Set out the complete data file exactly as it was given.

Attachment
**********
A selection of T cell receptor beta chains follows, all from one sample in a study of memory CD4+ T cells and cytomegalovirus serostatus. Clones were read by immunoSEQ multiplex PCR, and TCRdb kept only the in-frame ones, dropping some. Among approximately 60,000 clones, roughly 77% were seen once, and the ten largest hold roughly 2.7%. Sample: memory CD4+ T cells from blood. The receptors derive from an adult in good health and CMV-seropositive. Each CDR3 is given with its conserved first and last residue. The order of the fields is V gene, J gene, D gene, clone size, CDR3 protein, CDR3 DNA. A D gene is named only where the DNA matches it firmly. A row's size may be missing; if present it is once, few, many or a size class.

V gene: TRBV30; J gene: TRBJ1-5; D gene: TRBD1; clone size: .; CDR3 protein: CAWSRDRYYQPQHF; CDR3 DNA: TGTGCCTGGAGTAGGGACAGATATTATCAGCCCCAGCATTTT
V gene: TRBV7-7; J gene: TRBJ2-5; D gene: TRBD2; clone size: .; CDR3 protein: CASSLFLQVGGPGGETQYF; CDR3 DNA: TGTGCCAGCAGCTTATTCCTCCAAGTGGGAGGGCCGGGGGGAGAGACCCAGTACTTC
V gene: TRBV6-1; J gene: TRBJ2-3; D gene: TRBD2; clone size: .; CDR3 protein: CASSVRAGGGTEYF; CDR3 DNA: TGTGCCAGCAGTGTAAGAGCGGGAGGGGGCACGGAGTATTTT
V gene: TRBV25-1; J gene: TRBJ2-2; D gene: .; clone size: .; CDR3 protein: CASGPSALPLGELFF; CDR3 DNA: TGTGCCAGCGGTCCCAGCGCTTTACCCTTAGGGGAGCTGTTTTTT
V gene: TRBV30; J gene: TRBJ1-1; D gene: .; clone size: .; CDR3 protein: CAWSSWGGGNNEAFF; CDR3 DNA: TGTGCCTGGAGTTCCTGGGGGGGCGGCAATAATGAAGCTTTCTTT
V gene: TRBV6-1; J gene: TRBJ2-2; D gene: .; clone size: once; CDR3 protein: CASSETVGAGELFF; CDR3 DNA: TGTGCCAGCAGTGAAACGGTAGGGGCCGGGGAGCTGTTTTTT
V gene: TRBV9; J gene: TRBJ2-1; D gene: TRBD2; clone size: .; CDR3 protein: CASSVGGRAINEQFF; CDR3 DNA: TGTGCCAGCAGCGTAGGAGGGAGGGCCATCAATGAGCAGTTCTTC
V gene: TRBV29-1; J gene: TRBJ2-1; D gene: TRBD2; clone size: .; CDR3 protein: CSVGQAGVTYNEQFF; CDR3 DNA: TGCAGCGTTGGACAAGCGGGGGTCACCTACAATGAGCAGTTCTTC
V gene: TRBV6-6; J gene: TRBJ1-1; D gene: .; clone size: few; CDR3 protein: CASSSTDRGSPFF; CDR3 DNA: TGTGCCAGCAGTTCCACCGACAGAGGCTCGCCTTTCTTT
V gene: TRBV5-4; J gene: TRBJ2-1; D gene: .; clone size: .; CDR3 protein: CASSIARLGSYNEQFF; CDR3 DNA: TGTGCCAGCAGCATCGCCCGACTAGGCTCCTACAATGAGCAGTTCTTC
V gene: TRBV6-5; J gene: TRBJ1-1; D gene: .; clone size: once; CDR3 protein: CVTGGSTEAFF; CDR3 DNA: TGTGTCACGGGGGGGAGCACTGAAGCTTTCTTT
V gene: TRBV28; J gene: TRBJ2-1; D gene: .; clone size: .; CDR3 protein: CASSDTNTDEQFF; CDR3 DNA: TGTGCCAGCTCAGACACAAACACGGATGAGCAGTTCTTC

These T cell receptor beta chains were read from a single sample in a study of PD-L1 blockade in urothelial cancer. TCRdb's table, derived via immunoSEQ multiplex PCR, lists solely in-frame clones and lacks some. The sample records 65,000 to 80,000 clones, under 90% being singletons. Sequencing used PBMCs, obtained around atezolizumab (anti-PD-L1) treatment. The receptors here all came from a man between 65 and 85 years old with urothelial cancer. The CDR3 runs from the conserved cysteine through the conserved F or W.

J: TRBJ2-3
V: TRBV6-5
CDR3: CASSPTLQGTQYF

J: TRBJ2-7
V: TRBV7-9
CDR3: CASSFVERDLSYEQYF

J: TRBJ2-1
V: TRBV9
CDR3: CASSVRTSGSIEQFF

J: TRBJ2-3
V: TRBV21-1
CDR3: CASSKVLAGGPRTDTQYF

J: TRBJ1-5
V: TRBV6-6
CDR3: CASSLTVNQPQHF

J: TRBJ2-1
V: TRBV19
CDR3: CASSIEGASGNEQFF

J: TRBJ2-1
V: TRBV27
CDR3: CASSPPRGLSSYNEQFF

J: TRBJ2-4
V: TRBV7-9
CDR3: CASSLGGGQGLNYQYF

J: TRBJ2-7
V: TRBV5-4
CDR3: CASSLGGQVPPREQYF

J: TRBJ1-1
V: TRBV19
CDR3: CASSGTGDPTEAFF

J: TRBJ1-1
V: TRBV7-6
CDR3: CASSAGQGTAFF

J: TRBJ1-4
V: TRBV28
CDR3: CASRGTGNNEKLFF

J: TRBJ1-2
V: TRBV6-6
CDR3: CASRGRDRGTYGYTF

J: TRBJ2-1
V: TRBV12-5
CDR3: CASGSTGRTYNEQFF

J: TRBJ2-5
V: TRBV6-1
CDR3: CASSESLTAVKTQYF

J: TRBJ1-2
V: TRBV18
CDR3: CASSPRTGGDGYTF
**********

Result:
A selection of T cell receptor beta chains follows, all from one sample in a study of memory CD4+ T cells and cytomegalovirus serostatus. Clones were read by immunoSEQ multiplex PCR, and TCRdb kept only the in-frame ones, dropping some. Among approximately 60,000 clones, roughly 77% were seen once, and the ten largest hold roughly 2.7%. Sample: memory CD4+ T cells from blood. The receptors derive from an adult in good health and CMV-seropositive. Each CDR3 is given with its conserved first and last residue. The order of the fields is V gene, J gene, D gene, clone size, CDR3 protein, CDR3 DNA. A D gene is named only where the DNA matches it firmly. A row's size may be missing; if present it is once, few, many or a size class.

V gene: TRBV30; J gene: TRBJ1-5; D gene: TRBD1; clone size: .; CDR3 protein: CAWSRDRYYQPQHF; CDR3 DNA: TGTGCCTGGAGTAGGGACAGATATTATCAGCCCCAGCATTTT
V gene: TRBV7-7; J gene: TRBJ2-5; D gene: TRBD2; clone size: .; CDR3 protein: CASSLFLQVGGPGGETQYF; CDR3 DNA: TGTGCCAGCAGCTTATTCCTCCAAGTGGGAGGGCCGGGGGGAGAGACCCAGTACTTC
V gene: TRBV6-1; J gene: TRBJ2-3; D gene: TRBD2; clone size: .; CDR3 protein: CASSVRAGGGTEYF; CDR3 DNA: TGTGCCAGCAGTGTAAGAGCGGGAGGGGGCACGGAGTATTTT
V gene: TRBV25-1; J gene: TRBJ2-2; D gene: .; clone size: .; CDR3 protein: CASGPSALPLGELFF; CDR3 DNA: TGTGCCAGCGGTCCCAGCGCTTTACCCTTAGGGGAGCTGTTTTTT
V gene: TRBV30; J gene: TRBJ1-1; D gene: .; clone size: .; CDR3 protein: CAWSSWGGGNNEAFF; CDR3 DNA: TGTGCCTGGAGTTCCTGGGGGGGCGGCAATAATGAAGCTTTCTTT
V gene: TRBV6-1; J gene: TRBJ2-2; D gene: .; clone size: once; CDR3 protein: CASSETVGAGELFF; CDR3 DNA: TGTGCCAGCAGTGAAACGGTAGGGGCCGGGGAGCTGTTTTTT
V gene: TRBV9; J gene: TRBJ2-1; D gene: TRBD2; clone size: .; CDR3 protein: CASSVGGRAINEQFF; CDR3 DNA: TGTGCCAGCAGCGTAGGAGGGAGGGCCATCAATGAGCAGTTCTTC
V gene: TRBV29-1; J gene: TRBJ2-1; D gene: TRBD2; clone size: .; CDR3 protein: CSVGQAGVTYNEQFF; CDR3 DNA: TGCAGCGTTGGACAAGCGGGGGTCACCTACAATGAGCAGTTCTTC
V gene: TRBV6-6; J gene: TRBJ1-1; D gene: .; clone size: few; CDR3 protein: CASSSTDRGSPFF; CDR3 DNA: TGTGCCAGCAGTTCCACCGACAGAGGCTCGCCTTTCTTT
V gene: TRBV5-4; J gene: TRBJ2-1; D gene: .; clone size: .; CDR3 protein: CASSIARLGSYNEQFF; CDR3 DNA: TGTGCCAGCAGCATCGCCCGACTAGGCTCCTACAATGAGCAGTTCTTC
V gene: TRBV6-5; J gene: TRBJ1-1; D gene: .; clone size: once; CDR3 protein: CVTGGSTEAFF; CDR3 DNA: TGTGTCACGGGGGGGAGCACTGAAGCTTTCTTT
V gene: TRBV28; J gene: TRBJ2-1; D gene: .; clone size: .; CDR3 protein: CASSDTNTDEQFF; CDR3 DNA: TGTGCCAGCTCAGACACAAACACGGATGAGCAGTTCTTC

These T cell receptor beta chains were read from a single sample in a study of PD-L1 blockade in urothelial cancer. TCRdb's table, derived via immunoSEQ multiplex PCR, lists solely in-frame clones and lacks some. The sample records 65,000 to 80,000 clones, under 90% being singletons. Sequencing used PBMCs, obtained around atezolizumab (anti-PD-L1) treatment. The receptors here all came from a man between 65 and 85 years old with urothelial cancer. The CDR3 runs from the conserved cysteine through the conserved F or W.

J: TRBJ2-3
V: TRBV6-5
CDR3: CASSPTLQGTQYF

J: TRBJ2-7
V: TRBV7-9
CDR3: CASSFVERDLSYEQYF

J: TRBJ2-1
V: TRBV9
CDR3: CASSVRTSGSIEQFF

J: TRBJ2-3
V: TRBV21-1
CDR3: CASSKVLAGGPRTDTQYF

J: TRBJ1-5
V: TRBV6-6
CDR3: CASSLTVNQPQHF

J: TRBJ2-1
V: TRBV19
CDR3: CASSIEGASGNEQFF

J: TRBJ2-1
V: TRBV27
CDR3: CASSPPRGLSSYNEQFF

J: TRBJ2-4
V: TRBV7-9
CDR3: CASSLGGGQGLNYQYF

J: TRBJ2-7
V: TRBV5-4
CDR3: CASSLGGQVPPREQYF

J: TRBJ1-1
V: TRBV19
CDR3: CASSGTGDPTEAFF

J: TRBJ1-1
V: TRBV7-6
CDR3: CASSAGQGTAFF

J: TRBJ1-4
V: TRBV28
CDR3: CASRGTGNNEKLFF

J: TRBJ1-2
V: TRBV6-6
CDR3: CASRGRDRGTYGYTF

J: TRBJ2-1
V: TRBV12-5
CDR3: CASGSTGRTYNEQFF

J: TRBJ2-5
V: TRBV6-1
CDR3: CASSESLTAVKTQYF

J: TRBJ1-2
V: TRBV18
CDR3: CASSPRTGGDGYTF